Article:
I am delighting in my home on the water. I am able to travel, to visit new places, to retreat in quiet beautiful spots, and if the mood takes me, to leave my home and visit friends. I have seen places that were just names before. Coventry Cathedral is a magnificent and beautiful space. Hinckley is a busy town bubbling with life. At Rugby the women who go to the famous school wear long skirts – they were pretty and feminine without being provocative, unlike those I watched go to school past my father’s house who were pretty but sexualized. The boys at Rugby must have a much easier time.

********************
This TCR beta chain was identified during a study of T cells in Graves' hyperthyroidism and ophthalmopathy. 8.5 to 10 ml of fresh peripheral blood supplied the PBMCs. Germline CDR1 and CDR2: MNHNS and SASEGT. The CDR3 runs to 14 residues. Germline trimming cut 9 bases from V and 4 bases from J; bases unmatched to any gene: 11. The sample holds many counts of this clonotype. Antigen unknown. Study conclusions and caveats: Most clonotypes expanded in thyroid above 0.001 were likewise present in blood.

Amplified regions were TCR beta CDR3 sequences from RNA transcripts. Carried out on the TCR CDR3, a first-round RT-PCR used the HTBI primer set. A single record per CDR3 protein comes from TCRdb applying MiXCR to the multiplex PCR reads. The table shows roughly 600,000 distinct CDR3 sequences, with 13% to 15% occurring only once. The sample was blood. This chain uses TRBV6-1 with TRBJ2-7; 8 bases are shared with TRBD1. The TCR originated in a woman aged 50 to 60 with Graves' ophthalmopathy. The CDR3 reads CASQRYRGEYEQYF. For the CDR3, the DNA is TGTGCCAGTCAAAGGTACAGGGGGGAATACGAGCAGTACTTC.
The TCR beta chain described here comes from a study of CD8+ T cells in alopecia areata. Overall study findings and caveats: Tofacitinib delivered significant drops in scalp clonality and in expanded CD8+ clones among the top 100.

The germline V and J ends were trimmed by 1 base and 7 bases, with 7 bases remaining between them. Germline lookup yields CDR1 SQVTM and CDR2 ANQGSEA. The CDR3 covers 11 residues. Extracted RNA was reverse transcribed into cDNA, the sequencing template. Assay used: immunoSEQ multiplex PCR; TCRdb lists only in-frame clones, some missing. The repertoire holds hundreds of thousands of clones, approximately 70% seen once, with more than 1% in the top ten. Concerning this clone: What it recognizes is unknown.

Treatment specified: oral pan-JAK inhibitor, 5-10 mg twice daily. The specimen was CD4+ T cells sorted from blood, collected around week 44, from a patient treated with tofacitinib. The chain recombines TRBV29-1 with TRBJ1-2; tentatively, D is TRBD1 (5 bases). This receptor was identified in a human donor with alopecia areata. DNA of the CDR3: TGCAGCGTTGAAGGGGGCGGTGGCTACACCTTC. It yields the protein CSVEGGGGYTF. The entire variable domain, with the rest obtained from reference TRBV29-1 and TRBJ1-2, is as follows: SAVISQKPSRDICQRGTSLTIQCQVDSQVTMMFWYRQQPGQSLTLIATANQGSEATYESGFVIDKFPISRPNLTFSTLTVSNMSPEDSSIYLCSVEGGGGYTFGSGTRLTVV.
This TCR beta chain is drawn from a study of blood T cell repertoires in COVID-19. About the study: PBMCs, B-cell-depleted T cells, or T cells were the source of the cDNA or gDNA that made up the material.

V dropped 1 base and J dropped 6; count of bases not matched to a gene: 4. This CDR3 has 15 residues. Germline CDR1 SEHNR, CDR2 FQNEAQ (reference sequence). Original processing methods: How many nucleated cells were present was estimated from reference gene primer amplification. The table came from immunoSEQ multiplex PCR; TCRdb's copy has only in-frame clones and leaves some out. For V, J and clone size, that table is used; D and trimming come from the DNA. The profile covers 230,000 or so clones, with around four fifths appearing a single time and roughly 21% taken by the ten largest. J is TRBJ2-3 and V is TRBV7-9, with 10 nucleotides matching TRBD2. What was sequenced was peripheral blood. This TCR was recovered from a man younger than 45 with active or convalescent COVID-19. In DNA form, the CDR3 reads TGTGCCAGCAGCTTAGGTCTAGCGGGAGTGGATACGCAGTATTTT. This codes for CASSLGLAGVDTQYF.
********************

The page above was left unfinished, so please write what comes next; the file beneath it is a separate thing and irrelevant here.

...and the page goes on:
As the spring came I delighted in the appearance of clutches of snowdrops and then, just few days later, banks of daffodils. I have never rejoiced so much in the advent of spring. When the weather settled warm, all of a sudden, blossoms and leaves started to explode into life and lambs appeared in the fields – at first huddled next to their mothers and then gradually venturing further away until they discovered others and started dashing and jumping about the pasture. Today I took a walk in the fields and enjoyed the perfume of the blossoms, especially the fields of rape that were in full bloom. I reflected that last summer I’d lost my sense of smell (and taste). It had slowly returned but a rather unpleasant ‘ghost’ smell had haunted me for six months or so. I rejoiced to be able to smell farmyard odours and I realized that the ‘ghost’ smell has finally faded away completely. I’d become rather depressed about the loss, food was uniformly like cardboard, and in fact texture became the main determinant in my enjoyment of food. Not being able to smell my environment made me feel partially dead to the world, alienated from it. But my sense has returned and I am even more appreciative of the connections it gives me to my environment. They say that memories are stimulated by smells and perhaps it was also that the loss of smell closed down a certain effervescence of memory, as well as perfume.